Here at Q Wealth we often receive emails and calls from people who are confused about how to manage their finances once they become expats or non-residents. I’m not talking so much about tax preparation or returns, but rather about the practical aspects of banking across borders.
For example: Do you need an offshore bank account? What is the difference between a multi-currency account and multiple currency accounts? Should I keep my money in the country where I am living? Can I still access my online brokerage account from overseas? These are all typical questions we are asked, and I will answer these and more in this article.
Let’s make up two typical composite characters, Bill and Mary Expat, who are retiring early abroad and planning to travel frequently. To make things easy, let’s say they are American. They have decided they cayman phone numbers like the laid-back lifestyle of Latin America, but they are still wavering between retiring in one of the more popular expat havens like San Miguel de Allende in Mexico, or Bocas del Toro in Panama… or maybe they would like to go to a more exotic, adventerous place like Columbia or Brazil. They don’t know yet. Either way, getting there is half the fun, and Bill and Mary are determined to enjoy the journey. For the moment, they are going to up stumps and travel!
Bank Accounts and ATM Cash Withdrawals
Bill and Mary are starting out on their journey with a few accounts at banks in their home country, the USA. Like most couples, they have a couple of joint checking accounts, a savings account, a credit union account and a few credit cards.
It’s certainly worth keeping these home country accounts. US checks are still useful in many Latin American countries, where they can be cashed at the friendly neighborhood casa de cambio. This is a good way to access cash for things like daily living expenses or home improvements. Typically the casas de cambio give a better rate of exchange than ATM machines without charging any fees, and without being subject to daily limits. But of course, before they will cash checks for you on the spot, they must know you. It is best to referred by an existing client, so ask around the “expat experts” in your chosen area.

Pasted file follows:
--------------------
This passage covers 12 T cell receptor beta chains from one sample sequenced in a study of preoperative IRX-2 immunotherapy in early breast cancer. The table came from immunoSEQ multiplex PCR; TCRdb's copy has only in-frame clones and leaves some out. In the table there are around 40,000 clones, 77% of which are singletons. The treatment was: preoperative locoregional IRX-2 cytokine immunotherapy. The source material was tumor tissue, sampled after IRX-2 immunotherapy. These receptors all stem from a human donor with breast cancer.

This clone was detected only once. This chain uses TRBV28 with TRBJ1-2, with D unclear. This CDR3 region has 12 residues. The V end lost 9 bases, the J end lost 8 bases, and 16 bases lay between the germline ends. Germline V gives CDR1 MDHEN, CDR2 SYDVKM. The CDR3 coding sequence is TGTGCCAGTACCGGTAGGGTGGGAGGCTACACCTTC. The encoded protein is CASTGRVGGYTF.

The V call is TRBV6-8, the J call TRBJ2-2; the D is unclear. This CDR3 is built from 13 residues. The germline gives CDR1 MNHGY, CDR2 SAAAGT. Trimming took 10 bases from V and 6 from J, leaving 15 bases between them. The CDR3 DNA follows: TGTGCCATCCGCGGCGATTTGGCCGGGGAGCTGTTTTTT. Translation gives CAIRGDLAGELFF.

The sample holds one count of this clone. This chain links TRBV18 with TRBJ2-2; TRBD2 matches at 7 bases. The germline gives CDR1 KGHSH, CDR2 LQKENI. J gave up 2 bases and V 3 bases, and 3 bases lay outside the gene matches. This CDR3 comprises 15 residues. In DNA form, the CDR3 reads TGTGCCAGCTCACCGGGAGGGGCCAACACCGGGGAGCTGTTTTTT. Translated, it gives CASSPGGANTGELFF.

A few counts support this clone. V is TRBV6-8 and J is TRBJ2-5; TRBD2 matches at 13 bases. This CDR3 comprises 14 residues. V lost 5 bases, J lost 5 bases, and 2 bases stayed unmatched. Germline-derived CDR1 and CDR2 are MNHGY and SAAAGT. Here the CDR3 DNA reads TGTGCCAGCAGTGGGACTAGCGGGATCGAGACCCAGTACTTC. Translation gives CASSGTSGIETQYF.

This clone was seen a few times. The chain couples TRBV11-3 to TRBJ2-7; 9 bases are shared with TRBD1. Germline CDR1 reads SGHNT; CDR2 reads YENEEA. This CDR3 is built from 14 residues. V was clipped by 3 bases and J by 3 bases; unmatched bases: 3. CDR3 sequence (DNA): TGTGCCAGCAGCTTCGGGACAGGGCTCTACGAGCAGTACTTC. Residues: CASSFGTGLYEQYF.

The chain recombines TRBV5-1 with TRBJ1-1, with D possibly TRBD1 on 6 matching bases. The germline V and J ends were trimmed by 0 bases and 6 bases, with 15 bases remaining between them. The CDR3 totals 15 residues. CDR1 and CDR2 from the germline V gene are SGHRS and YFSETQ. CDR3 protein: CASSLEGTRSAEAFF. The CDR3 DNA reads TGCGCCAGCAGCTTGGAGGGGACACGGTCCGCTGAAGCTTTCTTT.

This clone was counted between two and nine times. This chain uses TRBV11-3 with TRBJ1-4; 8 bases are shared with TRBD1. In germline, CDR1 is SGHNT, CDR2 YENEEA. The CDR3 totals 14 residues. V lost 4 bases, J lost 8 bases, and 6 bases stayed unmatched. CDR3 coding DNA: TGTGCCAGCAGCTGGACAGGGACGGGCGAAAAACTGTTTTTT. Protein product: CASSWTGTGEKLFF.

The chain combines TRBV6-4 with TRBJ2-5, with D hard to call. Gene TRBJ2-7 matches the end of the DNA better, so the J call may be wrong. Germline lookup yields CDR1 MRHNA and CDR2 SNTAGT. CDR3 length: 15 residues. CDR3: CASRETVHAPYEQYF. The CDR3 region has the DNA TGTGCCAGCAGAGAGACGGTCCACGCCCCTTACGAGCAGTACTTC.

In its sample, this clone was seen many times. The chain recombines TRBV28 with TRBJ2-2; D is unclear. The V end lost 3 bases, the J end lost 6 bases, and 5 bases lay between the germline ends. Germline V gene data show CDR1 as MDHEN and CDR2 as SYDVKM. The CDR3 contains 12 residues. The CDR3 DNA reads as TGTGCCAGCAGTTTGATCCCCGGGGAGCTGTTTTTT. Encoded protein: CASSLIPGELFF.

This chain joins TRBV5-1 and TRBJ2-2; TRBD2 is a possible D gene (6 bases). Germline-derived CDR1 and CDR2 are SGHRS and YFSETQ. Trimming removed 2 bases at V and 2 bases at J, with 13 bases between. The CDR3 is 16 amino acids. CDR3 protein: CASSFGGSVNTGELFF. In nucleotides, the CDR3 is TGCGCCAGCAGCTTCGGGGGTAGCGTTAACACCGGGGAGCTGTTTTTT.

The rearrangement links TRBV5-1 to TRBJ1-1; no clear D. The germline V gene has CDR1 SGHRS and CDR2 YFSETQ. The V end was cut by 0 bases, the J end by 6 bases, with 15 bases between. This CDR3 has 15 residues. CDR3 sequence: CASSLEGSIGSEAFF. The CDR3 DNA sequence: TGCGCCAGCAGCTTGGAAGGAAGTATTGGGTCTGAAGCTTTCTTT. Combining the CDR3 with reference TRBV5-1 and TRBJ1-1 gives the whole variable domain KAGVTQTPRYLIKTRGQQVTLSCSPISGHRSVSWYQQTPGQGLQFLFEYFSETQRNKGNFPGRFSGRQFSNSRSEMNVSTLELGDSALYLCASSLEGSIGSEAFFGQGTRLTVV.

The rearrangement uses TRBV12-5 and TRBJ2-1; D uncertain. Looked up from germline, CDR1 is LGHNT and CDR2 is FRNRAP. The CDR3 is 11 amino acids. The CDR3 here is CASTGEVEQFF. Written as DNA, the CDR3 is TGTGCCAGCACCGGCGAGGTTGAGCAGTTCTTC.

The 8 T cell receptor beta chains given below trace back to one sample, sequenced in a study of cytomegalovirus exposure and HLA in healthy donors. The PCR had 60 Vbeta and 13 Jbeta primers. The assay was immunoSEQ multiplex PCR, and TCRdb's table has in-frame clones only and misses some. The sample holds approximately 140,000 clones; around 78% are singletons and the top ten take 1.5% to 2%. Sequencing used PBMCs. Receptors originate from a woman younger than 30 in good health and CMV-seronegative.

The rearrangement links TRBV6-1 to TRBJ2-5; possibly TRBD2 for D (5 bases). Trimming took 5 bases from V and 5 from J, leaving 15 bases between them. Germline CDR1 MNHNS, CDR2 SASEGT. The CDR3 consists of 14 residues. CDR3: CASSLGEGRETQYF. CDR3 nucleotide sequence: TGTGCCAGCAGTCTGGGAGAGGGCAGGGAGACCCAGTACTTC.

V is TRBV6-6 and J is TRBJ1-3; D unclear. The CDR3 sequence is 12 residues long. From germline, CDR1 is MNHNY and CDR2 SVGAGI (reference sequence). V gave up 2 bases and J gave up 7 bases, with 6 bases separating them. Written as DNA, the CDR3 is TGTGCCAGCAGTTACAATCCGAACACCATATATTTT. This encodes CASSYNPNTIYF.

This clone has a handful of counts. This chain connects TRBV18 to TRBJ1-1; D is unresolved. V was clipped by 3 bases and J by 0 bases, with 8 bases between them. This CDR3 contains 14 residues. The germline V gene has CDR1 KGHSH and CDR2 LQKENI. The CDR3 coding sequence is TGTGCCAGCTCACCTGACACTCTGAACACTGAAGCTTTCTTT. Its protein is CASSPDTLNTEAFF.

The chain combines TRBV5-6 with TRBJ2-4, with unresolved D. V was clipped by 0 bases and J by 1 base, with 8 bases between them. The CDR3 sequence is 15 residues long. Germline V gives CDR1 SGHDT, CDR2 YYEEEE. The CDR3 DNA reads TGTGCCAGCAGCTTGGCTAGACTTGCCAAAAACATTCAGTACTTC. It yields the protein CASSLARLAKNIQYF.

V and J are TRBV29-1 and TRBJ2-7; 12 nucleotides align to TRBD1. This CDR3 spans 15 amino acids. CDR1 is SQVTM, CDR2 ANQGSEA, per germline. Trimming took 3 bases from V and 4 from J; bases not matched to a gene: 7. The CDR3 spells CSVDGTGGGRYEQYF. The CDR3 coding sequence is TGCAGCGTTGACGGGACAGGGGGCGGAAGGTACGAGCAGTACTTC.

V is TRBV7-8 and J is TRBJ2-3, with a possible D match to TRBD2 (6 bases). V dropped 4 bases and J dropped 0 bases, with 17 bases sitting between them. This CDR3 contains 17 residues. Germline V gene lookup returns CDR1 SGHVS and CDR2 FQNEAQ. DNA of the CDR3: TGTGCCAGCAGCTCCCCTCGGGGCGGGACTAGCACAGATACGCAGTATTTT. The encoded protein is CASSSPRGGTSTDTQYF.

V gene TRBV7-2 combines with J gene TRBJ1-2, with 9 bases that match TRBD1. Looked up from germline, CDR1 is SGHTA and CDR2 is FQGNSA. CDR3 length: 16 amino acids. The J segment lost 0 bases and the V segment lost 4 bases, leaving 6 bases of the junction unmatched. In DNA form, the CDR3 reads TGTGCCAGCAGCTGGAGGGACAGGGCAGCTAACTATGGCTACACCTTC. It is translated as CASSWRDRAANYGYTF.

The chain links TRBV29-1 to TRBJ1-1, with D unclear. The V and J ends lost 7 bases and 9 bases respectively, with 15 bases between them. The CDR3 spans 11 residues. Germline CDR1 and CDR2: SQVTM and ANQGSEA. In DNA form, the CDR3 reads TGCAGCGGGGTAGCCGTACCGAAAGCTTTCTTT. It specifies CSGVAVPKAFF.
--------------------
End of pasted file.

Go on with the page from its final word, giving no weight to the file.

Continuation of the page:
US bank accounts will also be useful for paying bills at home. Regular bills like insurance payments may be debited automatically, while one-off bills might be best paid by mailing a check. Regular income like social security checks can be direct deposited into the US checking account.
Many people don’t even know they have daily cash withdrawal or spending limits on their ATM or credit cards until the day they urgently need a reasonably large amount of money. Scared of building up a large amount of cash at home, they wait until the last minute to withdraw funds, assuming that because they have the money in their account, they can withdraw it using their debit cards.
Big mistake! They have to pay their builders in cash and the cash dispenser refuses to spit out the money. In addition to that, many countries have just one or two ATM networks and these networks automatically impose their own daily limits.
It’s important to understand in this respect that there are actually three different types of daily limits you must contend with:
o Daily cash withdrawal limit imposed by the bank that issues the card
o Daily purchase limit imposed by the bank that issues the card – this applies to non-cash purchases, where you sign a card purchase voucher in a retailer.
o Daily cash withdrawal limit imposed by the ATM network owner – this limit is not set by your bank, but by the owner of the actual cash machine where you are conducting the transaction.
That is to say, you can ask the bank that issues your card for a permanent or temporary increase in your cash withdrawal limit. They might set it at $50,000 a day. But most ATMs don’t pay out more than about $500 in one transaction. In this case as far as your card issuer is concerned, you could do 100 transactions of $500 each per day, before you hit their limit.
ATM network owners set their own limits, for a variety of reasons. In Brazil, for example, things are particularly difficult. Withdrawals at night are limited to 50 reals, whereas a taxi across Sao Paulo can easily cost 150 reals. So if you are arriving in Sao Paulo on the red-eye flight, be sure to bring cash and don’t rely on local ATM networks! Argentina and other countries place similar restrictions on ATM withdrawals.